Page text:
The theoretical framework consists of emotional state, self-efficacy, attitudes, subjective norms, and volition as impacting perceived behavior control which drives intention and ultimately leads to alcohol consumption.
The odds of developing AUD increase within communities where there is a higher demand for alcohol. Additionally, the social demand for alcohol influences behaviors around the occurrence, quantity, and duration of a person’s alcohol consumption within their natural environment (Motschman, 2022), (Mosel, 2022).
Cultural influences can negate positive outcomes if the culture has a high demand for drinking, as this is the first influencing factor in determining consistent drinking within communities (Yakovlev, 2020). Additionally, alcohol use is a learned behavior influenced by social norms such as peer pressure, environmental influences in advertisements promoting alcohol, and poor emotional regulation, such as needing to escape complicated feelings or situations through alcohol use (Haydon, 2018).
Factors that make up culture include but are not limited to education, gender, age, socio-economic status, beliefs, religion, ethnicity, language, location, sexual orientation, and upbringing (Lyles, 2017). Other factors that increase the risk of developing AUD include trauma, family abuse, peers, mental health status, work, and income (Jacobsen, 2022). This is undoubtedly challenging when considering treatment options, as alcoholism is multidimensional and based on socio-ecological and genetic factors unique to each individual.
Alcohol use is influenced by socio-ecological factors and not just biology (Jacobsen, 2022). Other health determinants influencing AUD risk are genetics, income, physical environment, social network support, culture, gender, health services, policies, and education (WHO, 2017).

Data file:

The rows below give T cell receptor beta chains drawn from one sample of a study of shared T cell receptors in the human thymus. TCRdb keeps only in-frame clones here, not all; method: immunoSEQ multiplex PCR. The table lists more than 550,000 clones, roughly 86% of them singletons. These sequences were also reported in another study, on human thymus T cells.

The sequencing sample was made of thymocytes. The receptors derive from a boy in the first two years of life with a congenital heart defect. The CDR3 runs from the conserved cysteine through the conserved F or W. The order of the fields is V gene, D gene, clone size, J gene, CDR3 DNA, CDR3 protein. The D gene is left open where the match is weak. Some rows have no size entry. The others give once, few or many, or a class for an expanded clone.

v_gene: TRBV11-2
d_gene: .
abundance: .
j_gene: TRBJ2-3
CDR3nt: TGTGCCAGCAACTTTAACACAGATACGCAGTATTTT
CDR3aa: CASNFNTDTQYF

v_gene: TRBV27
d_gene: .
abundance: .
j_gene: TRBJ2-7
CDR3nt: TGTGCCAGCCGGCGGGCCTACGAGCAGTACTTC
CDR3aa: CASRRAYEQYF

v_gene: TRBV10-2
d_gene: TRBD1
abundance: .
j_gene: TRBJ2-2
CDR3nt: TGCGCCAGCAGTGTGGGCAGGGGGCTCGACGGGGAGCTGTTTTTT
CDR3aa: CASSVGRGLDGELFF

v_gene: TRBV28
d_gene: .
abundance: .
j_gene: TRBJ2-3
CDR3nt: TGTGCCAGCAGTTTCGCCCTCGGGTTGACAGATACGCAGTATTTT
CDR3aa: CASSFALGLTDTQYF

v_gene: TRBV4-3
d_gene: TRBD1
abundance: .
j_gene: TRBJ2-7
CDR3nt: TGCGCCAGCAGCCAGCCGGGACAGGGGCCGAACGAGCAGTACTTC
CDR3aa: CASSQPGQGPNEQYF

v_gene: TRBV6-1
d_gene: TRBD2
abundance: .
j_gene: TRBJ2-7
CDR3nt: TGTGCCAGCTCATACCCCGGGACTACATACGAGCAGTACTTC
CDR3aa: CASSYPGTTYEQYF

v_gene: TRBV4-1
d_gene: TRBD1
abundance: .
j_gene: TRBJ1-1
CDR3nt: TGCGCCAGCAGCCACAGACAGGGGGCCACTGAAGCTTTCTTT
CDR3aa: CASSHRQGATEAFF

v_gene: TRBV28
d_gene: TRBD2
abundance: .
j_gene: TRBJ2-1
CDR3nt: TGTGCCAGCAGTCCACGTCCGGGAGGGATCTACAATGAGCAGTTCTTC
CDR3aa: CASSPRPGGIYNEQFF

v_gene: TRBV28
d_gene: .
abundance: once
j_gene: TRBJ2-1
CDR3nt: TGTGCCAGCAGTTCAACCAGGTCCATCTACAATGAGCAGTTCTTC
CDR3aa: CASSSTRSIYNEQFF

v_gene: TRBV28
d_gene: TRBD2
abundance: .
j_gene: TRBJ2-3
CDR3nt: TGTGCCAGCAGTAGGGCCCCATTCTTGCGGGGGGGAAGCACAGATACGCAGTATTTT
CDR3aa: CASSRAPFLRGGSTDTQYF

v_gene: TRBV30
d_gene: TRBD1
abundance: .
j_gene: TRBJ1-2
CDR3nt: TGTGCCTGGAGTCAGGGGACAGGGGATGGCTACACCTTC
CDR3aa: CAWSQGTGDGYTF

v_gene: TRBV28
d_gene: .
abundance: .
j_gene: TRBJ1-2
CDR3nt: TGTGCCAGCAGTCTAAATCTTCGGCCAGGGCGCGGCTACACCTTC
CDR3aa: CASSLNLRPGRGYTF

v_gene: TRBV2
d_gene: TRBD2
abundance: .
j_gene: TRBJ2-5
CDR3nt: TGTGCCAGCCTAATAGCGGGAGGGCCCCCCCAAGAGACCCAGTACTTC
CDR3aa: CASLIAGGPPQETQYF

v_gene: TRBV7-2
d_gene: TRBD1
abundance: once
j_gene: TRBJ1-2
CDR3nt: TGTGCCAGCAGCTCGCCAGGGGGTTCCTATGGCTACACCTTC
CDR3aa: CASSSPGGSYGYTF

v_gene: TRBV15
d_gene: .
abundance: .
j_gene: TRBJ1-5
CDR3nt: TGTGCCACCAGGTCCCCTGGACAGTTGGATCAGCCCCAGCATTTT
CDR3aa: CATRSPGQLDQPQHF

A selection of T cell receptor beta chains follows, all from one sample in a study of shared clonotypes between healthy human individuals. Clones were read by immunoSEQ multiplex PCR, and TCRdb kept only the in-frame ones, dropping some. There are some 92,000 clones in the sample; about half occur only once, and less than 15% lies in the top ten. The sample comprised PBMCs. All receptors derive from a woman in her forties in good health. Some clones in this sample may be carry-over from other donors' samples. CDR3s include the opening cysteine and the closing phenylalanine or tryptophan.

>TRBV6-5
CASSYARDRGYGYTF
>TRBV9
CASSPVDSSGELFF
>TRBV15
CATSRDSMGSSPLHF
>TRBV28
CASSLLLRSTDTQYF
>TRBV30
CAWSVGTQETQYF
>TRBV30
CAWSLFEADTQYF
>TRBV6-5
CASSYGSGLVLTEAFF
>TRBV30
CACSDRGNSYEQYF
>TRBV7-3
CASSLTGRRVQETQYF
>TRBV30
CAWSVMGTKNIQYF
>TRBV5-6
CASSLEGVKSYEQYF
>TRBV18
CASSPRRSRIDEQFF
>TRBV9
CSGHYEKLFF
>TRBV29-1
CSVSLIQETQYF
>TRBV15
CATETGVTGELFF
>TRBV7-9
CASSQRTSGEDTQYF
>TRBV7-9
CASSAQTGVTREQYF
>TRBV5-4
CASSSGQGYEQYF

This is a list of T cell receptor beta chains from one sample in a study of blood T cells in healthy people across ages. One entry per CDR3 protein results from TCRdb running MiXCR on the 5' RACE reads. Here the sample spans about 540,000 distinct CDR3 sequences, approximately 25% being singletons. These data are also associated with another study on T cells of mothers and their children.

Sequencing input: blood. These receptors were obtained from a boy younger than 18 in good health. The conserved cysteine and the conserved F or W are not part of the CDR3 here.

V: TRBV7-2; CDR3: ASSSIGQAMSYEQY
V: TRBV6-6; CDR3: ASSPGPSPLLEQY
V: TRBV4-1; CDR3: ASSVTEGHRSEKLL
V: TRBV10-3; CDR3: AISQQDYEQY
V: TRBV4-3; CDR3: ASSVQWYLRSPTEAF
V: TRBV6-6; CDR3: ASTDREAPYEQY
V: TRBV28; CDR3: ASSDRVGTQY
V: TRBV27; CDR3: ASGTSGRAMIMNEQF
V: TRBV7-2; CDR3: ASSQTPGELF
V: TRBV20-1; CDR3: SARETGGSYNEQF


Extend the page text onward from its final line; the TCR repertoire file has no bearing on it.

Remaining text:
Incorporating diverse cultural influences into the theoretical framework means altering the framework based on the determinants of health model (WHO, 2017). This model factors the individual’s ethnicity, gender, level of social support, genetic factors, education level, income, religion, beliefs, upbringing, and possible superstitions or cultural rituals (WHO, 2017), (Lyles, 2017).
A recommendation for effective ways of incorporating multicultural influences would be to utilize screening tools to understand what the individual is most influenced by, personally, culturally, and socially.
Educating health professionals on the importance of diversity and culture in its application to behavior theory can be increased by applying the theoretical framework.
The framework will not be practical if the theories applied are not accurately utilized based on cultural, social, and subjective norms. Therefore, it is crucial to factor health determinants and multiculturalism into the model.
A potential benefit to the framework is an increase in screening high-risk individuals who may be genetically predisposed to addictions. Another benefit is increasing a person’s awareness of the seriousness and consequences of the behavior and helping the individual understand that their lack of perceived behavior control leads to the intention to drink.
Culture undoubtedly influences healthcare approaches, and by considering diversity within culture and society, approaches to understanding AUD more thoroughly can be applied for effective outcomes.